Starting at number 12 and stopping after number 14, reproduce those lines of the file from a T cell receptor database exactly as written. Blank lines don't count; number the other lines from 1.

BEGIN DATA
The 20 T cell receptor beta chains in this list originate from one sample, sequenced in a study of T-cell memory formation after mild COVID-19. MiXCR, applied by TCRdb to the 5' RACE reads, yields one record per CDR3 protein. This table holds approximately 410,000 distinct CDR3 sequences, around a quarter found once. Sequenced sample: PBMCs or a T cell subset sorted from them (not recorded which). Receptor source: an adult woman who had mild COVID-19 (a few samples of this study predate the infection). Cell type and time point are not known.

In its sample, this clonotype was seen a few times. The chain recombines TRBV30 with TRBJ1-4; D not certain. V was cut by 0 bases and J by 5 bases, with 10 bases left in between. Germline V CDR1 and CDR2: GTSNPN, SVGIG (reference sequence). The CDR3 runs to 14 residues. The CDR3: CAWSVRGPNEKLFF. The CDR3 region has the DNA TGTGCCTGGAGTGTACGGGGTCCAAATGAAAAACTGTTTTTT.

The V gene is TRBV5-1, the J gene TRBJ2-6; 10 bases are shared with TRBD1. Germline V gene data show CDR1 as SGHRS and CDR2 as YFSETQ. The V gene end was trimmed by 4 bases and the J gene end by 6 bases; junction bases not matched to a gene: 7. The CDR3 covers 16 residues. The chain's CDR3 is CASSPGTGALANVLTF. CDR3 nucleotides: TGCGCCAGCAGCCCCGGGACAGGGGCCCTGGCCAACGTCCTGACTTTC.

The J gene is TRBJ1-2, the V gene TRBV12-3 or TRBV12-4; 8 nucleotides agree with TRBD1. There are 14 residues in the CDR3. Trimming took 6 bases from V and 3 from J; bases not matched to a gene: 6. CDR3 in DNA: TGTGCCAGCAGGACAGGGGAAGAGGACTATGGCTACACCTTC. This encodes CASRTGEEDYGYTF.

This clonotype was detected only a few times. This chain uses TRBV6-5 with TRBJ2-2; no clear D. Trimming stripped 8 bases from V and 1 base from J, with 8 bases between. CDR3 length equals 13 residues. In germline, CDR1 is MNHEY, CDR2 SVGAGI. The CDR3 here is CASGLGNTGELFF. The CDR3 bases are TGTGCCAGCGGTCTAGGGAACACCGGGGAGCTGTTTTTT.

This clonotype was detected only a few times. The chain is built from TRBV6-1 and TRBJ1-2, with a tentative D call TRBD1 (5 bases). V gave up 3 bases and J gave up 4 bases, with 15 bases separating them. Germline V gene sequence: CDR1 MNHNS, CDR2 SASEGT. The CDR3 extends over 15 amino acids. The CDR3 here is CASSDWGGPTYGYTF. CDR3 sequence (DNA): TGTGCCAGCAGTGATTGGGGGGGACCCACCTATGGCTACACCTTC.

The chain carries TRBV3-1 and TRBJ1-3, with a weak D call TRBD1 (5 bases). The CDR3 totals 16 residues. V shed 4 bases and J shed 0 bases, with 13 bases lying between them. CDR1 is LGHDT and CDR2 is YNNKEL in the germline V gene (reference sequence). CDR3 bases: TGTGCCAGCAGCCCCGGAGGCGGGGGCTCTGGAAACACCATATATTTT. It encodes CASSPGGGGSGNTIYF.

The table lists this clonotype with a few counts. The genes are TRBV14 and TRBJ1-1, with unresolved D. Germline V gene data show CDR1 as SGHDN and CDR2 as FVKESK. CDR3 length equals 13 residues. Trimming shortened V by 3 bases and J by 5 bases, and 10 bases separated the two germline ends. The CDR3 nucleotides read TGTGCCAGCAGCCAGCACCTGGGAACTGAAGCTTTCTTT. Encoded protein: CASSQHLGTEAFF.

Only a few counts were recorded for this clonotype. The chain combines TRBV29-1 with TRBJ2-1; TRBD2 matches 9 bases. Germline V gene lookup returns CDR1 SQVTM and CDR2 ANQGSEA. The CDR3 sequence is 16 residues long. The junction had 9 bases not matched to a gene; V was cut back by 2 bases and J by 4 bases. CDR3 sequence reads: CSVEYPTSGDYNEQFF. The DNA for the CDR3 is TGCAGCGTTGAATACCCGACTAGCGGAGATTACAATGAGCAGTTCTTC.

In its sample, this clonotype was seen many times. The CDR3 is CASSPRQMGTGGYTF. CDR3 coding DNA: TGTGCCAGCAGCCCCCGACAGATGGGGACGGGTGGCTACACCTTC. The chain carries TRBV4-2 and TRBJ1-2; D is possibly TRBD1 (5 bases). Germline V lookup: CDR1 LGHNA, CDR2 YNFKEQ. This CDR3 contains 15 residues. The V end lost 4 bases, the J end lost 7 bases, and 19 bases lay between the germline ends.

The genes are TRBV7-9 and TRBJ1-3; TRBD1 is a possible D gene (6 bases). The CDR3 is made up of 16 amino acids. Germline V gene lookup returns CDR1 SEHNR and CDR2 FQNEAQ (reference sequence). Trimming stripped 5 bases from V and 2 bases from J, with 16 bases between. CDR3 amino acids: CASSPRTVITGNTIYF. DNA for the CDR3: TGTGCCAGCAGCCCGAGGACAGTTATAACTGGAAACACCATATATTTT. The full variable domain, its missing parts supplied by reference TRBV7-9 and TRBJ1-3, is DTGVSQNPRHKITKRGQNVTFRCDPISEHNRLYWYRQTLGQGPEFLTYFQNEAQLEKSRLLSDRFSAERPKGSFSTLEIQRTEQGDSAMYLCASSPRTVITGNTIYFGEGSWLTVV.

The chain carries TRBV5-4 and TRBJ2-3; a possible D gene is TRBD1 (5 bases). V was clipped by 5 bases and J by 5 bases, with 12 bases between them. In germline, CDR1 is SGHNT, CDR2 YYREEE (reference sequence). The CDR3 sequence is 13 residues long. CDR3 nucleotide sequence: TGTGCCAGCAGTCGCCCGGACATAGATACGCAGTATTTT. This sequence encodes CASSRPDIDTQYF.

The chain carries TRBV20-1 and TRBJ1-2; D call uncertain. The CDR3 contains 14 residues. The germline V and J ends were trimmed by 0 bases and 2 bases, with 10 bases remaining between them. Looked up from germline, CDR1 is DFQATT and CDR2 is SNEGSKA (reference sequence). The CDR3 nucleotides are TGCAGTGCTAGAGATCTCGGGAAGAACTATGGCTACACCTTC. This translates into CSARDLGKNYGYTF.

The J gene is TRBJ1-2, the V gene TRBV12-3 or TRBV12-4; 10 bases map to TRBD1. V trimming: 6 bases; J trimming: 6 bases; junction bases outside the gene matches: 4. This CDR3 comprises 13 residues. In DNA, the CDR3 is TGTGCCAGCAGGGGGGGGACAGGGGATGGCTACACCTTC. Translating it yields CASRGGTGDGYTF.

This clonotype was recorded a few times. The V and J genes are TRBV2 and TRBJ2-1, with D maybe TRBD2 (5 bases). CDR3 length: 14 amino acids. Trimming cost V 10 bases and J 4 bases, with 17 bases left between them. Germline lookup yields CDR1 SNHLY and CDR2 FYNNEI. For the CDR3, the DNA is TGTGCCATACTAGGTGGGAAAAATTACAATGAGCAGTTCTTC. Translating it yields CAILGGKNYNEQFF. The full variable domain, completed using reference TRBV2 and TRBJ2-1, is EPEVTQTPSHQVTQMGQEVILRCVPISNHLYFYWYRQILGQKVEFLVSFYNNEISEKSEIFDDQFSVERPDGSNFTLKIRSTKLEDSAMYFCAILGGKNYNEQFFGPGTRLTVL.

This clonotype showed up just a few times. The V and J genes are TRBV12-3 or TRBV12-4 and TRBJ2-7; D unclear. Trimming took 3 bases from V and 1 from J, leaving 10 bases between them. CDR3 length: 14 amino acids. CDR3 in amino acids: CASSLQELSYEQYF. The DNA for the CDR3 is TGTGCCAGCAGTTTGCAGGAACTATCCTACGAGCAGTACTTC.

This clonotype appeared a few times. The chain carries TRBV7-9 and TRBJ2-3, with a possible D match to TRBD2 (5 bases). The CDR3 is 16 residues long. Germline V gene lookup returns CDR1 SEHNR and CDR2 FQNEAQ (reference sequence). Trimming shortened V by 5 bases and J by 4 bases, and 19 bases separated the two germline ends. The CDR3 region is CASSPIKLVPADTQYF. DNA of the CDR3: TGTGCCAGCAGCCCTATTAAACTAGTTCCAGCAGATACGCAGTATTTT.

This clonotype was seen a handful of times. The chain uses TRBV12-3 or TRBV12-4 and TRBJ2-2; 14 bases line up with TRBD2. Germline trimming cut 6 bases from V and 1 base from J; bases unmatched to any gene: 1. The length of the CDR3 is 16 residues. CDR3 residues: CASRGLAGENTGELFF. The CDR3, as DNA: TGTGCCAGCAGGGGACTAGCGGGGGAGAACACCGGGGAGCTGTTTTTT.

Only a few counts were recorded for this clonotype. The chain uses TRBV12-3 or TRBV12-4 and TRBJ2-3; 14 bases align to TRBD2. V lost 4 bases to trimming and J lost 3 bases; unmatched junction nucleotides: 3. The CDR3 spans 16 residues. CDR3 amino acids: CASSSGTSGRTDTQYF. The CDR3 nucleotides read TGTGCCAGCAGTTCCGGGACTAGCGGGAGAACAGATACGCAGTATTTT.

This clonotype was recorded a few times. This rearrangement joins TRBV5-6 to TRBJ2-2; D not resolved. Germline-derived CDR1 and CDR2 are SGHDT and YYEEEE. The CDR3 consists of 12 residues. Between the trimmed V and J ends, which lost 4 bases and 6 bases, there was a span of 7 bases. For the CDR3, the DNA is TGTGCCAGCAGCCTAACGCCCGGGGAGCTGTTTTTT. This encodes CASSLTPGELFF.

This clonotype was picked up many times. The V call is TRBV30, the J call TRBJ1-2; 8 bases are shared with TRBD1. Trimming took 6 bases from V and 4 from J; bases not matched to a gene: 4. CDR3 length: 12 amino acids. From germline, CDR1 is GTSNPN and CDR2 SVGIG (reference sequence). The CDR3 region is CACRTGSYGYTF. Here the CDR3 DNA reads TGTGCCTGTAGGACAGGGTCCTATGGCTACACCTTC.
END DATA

The chain carries TRBV5-4 and TRBJ2-3; a possible D gene is TRBD1 (5 bases). V was clipped by 5 bases and J by 5 bases, with 12 bases between them. In germline, CDR1 is SGHNT, CDR2 YYREEE (reference sequence). The CDR3 sequence is 13 residues long. CDR3 nucleotide sequence: TGTGCCAGCAGTCGCCCGGACATAGATACGCAGTATTTT. This sequence encodes CASSRPDIDTQYF.

The chain carries TRBV20-1 and TRBJ1-2; D call uncertain. The CDR3 contains 14 residues. The germline V and J ends were trimmed by 0 bases and 2 bases, with 10 bases remaining between them. Looked up from germline, CDR1 is DFQATT and CDR2 is SNEGSKA (reference sequence). The CDR3 nucleotides are TGCAGTGCTAGAGATCTCGGGAAGAACTATGGCTACACCTTC. This translates into CSARDLGKNYGYTF.

The J gene is TRBJ1-2, the V gene TRBV12-3 or TRBV12-4; 10 bases map to TRBD1. V trimming: 6 bases; J trimming: 6 bases; junction bases outside the gene matches: 4. This CDR3 comprises 13 residues. In DNA, the CDR3 is TGTGCCAGCAGGGGGGGGACAGGGGATGGCTACACCTTC. Translating it yields CASRGGTGDGYTF.